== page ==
The European Union’s data privacy law, the General Data Protection Regulation (GDPR), stands as a landmark piece of legislation intended to safeguard consumer data. But, the application of GDPR has received mixed reactions. The regulation’s impact is particularly consequential for the artificial intelligence (AI) industry, which has become increasingly ubiquitous in our daily lives. Given data’s critical role in the success and advancement of AI technologies, assessing the influence of privacy protection regulation on this industry is not just timely but essential.
GDPR requires businesses to obtain explicit consumer consent before collecting, processing, or sharing their personal data. While this seems to offer greater control to consumers over their data, the long-term effects on privacy are yet to be fully understood. Whether GDPR genuinely improves privacy is a subject of debate, but its impact on entrepreneurship has started to reveal itself as a series of constraints and operational challenges, particularly for AI startups. Complying with the regulation leads to resource reallocation, hinders data accessibility and utilization, and creates additional hurdles, thereby potentially stifling innovation, competition, and growth within the AI startup sector.
Data is essential to the success of AI companies. These companies need access to training data to run cutting-edge algorithms, such as neural networks and ensemble learning algorithms. But GDPR changes how much of this data can be collected and could require some data to be deleted. These restrictions change how companies train their algorithms, potentially limiting their ability to create more economically impactful products like software that automates and optimizes business processes across industries, thus saving companies time and resources and potentially leading to industry-wide cost savings and productivity boosts.
A group of researchers from Boston University and New York University’s Stern School of Business looked at how GDPR impacted AI startups in Europe. They documented several trends that occurred after GDPR was introduced.
First, they observed that AI startups are compelled to rethink their operational strategies, forcing them to divert existing resources and even create new roles to deal with the regulation’s intricacies. Researchers notice that “startups are reallocating their limited resources and creating new positions to deal with this regulation. Given that more than 65% of firms included in the survey have fewer than 50 employees, hiring and resource shuffling could be detrimental to longer-term success.” About 70% of companies confirmed creating a new role to manage the GDPR-related part of the business. A significant number of firms (63%) indicated that they diverted resources to accommodate the requirements imposed by GDPR and about three-quarters of the responding firms confirmed having had to delete data to comply with GDPR.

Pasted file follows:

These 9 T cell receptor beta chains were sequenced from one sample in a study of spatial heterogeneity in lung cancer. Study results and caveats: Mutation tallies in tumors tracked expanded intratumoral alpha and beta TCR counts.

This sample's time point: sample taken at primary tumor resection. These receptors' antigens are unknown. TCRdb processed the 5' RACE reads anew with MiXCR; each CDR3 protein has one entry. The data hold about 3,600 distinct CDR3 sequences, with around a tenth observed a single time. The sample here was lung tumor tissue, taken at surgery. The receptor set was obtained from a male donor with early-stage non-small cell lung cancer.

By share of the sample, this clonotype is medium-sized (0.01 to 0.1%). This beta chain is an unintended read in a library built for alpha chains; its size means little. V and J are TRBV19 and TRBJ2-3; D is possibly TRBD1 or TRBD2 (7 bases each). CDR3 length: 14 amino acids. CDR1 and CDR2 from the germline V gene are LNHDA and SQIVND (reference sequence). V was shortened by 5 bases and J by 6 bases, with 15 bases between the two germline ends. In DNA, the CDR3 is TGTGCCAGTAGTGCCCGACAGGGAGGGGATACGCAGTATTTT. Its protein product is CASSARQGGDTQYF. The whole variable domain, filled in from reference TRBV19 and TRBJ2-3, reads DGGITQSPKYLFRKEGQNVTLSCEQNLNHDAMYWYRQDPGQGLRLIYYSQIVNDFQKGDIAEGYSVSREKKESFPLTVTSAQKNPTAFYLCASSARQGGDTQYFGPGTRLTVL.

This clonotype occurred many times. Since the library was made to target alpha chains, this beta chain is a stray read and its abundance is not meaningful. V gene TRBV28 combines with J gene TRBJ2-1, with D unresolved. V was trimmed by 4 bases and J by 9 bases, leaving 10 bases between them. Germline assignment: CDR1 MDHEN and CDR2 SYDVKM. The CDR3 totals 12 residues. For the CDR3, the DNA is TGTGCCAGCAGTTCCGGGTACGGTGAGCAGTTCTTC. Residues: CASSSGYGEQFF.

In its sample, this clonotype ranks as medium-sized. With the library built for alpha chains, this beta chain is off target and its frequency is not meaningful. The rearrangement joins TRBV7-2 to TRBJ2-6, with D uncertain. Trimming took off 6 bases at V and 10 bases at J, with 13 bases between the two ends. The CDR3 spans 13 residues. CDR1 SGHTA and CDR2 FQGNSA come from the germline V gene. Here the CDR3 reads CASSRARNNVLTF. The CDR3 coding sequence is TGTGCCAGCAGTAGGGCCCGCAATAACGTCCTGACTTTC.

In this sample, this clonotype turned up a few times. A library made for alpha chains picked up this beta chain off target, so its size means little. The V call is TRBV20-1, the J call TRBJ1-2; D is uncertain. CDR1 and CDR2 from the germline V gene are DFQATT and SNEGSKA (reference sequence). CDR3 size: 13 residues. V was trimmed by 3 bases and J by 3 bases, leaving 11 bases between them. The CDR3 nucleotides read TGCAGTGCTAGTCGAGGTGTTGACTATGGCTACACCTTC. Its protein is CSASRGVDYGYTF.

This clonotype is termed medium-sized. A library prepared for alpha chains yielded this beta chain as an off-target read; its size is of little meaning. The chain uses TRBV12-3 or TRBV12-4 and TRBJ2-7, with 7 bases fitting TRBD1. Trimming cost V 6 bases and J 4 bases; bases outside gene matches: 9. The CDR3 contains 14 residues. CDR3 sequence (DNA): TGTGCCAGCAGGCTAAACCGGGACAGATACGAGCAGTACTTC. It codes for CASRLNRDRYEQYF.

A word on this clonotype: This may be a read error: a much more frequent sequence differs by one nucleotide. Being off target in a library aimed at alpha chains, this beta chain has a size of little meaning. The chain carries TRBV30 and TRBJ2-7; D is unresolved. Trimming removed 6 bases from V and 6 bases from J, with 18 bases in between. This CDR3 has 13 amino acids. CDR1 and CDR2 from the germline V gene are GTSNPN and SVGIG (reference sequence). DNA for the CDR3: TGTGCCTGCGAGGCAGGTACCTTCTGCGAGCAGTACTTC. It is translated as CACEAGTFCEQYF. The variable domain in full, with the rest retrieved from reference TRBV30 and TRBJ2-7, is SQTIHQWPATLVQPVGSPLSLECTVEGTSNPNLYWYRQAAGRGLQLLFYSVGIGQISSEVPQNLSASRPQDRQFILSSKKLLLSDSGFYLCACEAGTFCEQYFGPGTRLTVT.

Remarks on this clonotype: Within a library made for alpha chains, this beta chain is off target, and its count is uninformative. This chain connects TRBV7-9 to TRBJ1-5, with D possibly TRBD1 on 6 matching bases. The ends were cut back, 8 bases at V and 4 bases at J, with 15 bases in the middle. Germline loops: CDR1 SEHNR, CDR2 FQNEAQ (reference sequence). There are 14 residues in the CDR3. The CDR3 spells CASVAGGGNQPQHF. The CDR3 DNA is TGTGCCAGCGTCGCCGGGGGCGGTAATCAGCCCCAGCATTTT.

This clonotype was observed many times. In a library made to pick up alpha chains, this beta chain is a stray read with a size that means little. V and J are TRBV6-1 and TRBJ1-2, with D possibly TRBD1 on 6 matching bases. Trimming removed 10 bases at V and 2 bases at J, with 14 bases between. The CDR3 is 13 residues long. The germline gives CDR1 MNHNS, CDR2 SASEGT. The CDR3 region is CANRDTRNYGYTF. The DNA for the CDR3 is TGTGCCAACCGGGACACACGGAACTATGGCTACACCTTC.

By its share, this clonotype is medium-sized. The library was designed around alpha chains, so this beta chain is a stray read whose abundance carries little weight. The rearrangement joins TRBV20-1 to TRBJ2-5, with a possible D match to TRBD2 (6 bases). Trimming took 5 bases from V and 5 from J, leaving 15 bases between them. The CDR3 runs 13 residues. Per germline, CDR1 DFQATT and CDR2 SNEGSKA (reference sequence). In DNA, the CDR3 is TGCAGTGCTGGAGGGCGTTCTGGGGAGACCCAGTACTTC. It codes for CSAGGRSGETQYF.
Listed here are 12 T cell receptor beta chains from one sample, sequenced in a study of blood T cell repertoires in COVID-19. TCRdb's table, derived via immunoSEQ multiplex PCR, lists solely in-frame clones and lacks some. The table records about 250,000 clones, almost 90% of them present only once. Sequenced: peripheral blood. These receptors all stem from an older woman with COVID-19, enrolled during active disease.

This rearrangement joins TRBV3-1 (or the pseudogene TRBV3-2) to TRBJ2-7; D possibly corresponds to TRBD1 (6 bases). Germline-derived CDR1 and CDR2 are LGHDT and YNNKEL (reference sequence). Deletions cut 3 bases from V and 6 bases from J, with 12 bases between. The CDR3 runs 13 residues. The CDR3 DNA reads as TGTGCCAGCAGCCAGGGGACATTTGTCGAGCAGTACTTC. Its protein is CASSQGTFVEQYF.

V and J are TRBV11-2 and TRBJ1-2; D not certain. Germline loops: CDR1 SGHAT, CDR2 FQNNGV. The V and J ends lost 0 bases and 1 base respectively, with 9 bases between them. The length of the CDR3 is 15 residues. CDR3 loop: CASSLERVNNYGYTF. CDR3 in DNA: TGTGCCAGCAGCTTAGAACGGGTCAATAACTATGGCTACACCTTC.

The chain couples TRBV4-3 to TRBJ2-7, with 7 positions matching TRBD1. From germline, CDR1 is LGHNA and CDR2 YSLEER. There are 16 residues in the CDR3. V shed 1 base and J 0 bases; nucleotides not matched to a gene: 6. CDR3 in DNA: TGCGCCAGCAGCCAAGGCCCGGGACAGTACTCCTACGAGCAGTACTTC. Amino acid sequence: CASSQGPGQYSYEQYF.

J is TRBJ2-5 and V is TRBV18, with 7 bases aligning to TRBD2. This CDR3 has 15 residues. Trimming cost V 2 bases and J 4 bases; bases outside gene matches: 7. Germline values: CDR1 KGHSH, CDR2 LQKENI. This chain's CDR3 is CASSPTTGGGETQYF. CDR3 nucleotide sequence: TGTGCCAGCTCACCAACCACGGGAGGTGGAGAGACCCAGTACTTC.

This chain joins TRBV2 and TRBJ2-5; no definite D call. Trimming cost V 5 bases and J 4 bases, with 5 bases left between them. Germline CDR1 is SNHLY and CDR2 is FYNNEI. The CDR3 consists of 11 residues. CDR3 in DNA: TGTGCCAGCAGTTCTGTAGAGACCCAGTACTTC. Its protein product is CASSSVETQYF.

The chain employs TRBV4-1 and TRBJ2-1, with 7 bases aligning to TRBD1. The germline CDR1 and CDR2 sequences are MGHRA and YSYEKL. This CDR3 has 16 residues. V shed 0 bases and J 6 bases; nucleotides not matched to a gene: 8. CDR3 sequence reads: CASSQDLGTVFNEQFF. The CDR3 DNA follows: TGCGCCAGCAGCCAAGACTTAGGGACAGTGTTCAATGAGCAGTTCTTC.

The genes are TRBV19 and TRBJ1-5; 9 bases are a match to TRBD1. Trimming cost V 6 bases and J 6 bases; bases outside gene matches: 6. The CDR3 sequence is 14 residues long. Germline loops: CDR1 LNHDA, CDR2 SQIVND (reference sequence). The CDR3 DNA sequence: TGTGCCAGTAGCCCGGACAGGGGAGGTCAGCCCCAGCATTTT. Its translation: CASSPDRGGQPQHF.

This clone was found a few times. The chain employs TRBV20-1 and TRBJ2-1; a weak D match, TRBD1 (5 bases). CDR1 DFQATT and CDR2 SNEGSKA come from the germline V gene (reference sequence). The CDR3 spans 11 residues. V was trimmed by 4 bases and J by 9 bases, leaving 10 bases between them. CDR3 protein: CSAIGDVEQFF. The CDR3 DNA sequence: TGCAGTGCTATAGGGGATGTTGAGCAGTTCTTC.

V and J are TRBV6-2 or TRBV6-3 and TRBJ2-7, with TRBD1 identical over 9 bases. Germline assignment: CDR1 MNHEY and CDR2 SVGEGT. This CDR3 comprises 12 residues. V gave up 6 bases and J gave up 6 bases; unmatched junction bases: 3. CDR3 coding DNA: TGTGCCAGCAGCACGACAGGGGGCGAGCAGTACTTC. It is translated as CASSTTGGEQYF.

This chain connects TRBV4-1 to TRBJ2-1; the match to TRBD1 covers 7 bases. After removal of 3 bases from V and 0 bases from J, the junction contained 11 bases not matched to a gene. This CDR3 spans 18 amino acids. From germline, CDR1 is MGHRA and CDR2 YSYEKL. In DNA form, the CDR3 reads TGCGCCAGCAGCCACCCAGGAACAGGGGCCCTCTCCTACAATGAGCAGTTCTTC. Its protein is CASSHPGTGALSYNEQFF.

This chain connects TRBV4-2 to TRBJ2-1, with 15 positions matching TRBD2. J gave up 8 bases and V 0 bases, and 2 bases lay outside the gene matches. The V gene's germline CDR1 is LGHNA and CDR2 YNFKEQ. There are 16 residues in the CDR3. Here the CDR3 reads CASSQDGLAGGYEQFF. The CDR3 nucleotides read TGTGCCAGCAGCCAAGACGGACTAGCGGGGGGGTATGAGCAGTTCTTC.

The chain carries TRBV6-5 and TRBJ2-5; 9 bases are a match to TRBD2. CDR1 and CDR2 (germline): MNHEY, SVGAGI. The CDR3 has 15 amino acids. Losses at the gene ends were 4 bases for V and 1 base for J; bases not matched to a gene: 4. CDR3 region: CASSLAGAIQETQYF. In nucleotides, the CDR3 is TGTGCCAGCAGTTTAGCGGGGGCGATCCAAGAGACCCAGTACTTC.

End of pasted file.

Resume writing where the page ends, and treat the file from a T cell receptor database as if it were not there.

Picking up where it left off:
Smaller firms are having an especially difficult time dealing with the burdensome requirements of GDPR, making competition in the industry even more difficult. The researchers note that “even though some smaller firms with less than $1M in revenue are exempt from GDPR, this regulation has become the de facto standard.” This happens because investors want to see fast revenue growth and anticipate that these small firms will have to comply very soon. It is, therefore, not surprising that smaller AI firms are more likely to report that GDPR has impacted them.
The two most notable attempts in the United States at regulating privacy are the American Data Dissemination, Privacy and Protection Act (ADPPA) and the California Consumer Privacy Act (CCPA). ADPPA has stalled in the U.S. Senate and the full roll-out of the CCPA keeps being postponed. In total, 11 states have enacted some form of privacy legislation, but less than half of those laws have taken effect.
What has happened with the implementation of GDPR should serve as an important case study to inform the actions of U.S. legislators working on similar legislation. Policymakers need to weigh the potential benefits to consumers from enhanced privacy protections against the costs imposed on AI-driven technology.
GDPR imposes stringent requirements that significantly impact AI startups, particularly the smaller ones, by necessitating the reallocation of resources and even deleting valuable training data. U.S. policymakers should examine these trade-offs as they further refine data protection laws, striving to balance safeguarding consumer privacy and promoting a thriving technological landscape.